I’m also glad @zyxw added her/his article that explains
‘’ didn’t know that in English it’s different and if I was subbing, I would probably use ?! and !? as in my language.‘’ Quote/Unquote.

I’m glad you made all who reads your post here at Discussion read the information and become aware of the issue in question, and of course, from now on take the time to proofread their subtitles, and write it correctly when doing subtitles in the English Language. It’s not easy to catch it in time: when we usually write subtitles within a time frame; as we all know that’s how it works when writing subtitles.

Thank you for sharing this with us.


Your qualifications are most impressive. While I don’t have your expertise, I do have a good understanding of English grammar, albeit my understanding is mostly based on British English. In my bio, I list a few of the texts that I use for reference when subbing and editing.

I thank you for introducing me to the word “interobang”. Up until your mention of it, I don’t recall coming across this term. I double-checked my grammar books just to make sure that it hasn’t slipped past me, and it’s not mentioned in any of them.

By any chance, do you have any information on popular English authors who use !? or ?! or ‽ in their writings? I’m an avid reader and over the years, I’ve read many hundreds of English fiction novels by popular writers (Robin Cook, Alistair MacLean, Stephen King, Tad Williams, Agatha Christie, John Steinbeck, Isaac Asimov, Terry Goodkind, etc.) and I cannot recall any of these authors using this combination of punctuation marks. I’m genuinely just curious.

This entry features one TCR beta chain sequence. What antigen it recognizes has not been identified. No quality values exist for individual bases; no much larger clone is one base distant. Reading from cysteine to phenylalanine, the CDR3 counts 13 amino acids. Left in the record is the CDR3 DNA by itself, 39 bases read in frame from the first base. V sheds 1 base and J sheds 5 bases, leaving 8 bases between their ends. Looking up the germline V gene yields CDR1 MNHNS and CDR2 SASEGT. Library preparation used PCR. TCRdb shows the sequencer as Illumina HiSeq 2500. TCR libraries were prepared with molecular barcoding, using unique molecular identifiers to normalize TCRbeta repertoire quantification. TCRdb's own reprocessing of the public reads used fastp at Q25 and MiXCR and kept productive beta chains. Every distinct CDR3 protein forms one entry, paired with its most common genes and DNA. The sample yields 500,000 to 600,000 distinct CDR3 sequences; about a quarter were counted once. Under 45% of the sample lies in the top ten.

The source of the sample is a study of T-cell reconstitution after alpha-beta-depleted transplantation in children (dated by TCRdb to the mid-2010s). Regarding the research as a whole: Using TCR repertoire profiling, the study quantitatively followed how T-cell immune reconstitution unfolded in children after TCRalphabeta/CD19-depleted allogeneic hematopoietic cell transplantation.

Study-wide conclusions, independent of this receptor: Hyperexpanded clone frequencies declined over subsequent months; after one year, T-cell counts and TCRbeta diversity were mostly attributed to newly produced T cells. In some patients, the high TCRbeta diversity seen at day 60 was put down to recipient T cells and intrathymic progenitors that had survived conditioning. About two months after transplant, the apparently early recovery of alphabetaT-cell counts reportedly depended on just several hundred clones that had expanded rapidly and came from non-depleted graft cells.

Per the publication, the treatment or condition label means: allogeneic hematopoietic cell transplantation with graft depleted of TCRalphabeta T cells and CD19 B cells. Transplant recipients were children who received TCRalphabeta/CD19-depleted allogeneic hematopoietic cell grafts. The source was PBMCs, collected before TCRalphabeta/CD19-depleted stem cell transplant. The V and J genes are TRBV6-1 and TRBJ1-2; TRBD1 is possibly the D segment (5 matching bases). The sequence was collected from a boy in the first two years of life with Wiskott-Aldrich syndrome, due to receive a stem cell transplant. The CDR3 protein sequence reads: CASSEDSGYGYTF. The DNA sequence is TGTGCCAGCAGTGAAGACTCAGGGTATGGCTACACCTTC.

I thought that maybe the use of the combination of question/exclamation marks might be a British English versus American English puzzle. But then when I hovered my mouse pointer over “Richard Nordquist” in the first of the two articles I linked to in my original post, I discovered that he (the article’s author) has degrees from both English and Amercian universities.


Thank you for passing on your thoughts and the link to Wikipedia. I appreciate the insight you’ve given me. This has become quite an interesting discussion.


I must be starved for intellectual gratification! I’m taking in all of this thread’s links, with a spoon! :rofl:
This quote from your link, resonates well: :blush:

written English is more formal and complex than spoken English.


Here’s another interesting article on using standard vs non-standard English for subtitles. Should Non-Standard English be Used in Subtitles?.

@manganese Sorry, I am no longer the avid reader I once was, reading Dickens, Austen, Steinbeck, Tolstoy, Dostoevsky, etc. and 800 page novels non-stop decades ago when I was 15. The only fiction I now read are usually by John Grisham (often legal stories) or Qui Xiaolong. Xiaolong is interesting in that like Joseph Conrad, he is a successful novelist in a non-native language. Xiaolong, I believe is a native speaker of Mandariin and is a professor of Chinese literature at Washington University in St. Louis, Missouri. He writes his best-selling mystery novels in English. His protagonist is a police inspector well known in literary circles for his knowledge of Tang Dynasty poetry and his own poetry. Neither Grisham nor Xiaolong use the interrobang.


Thank you for the link :slight_smile:

I also like John Grisham’s novels. It’s been a while since I’ve read any of his books, though. I’ll have a look for Xialong novels as it’s a name that I haven’t come across before. I always like learning new things and seeing the world through the eyes of writers.


We have a “Dutch” author who emigrated from Romania to The Netherlands around the age of 32, Mira Feticu. Her first publications were in Romanian, but since 2012, she writes exclusively in Dutch.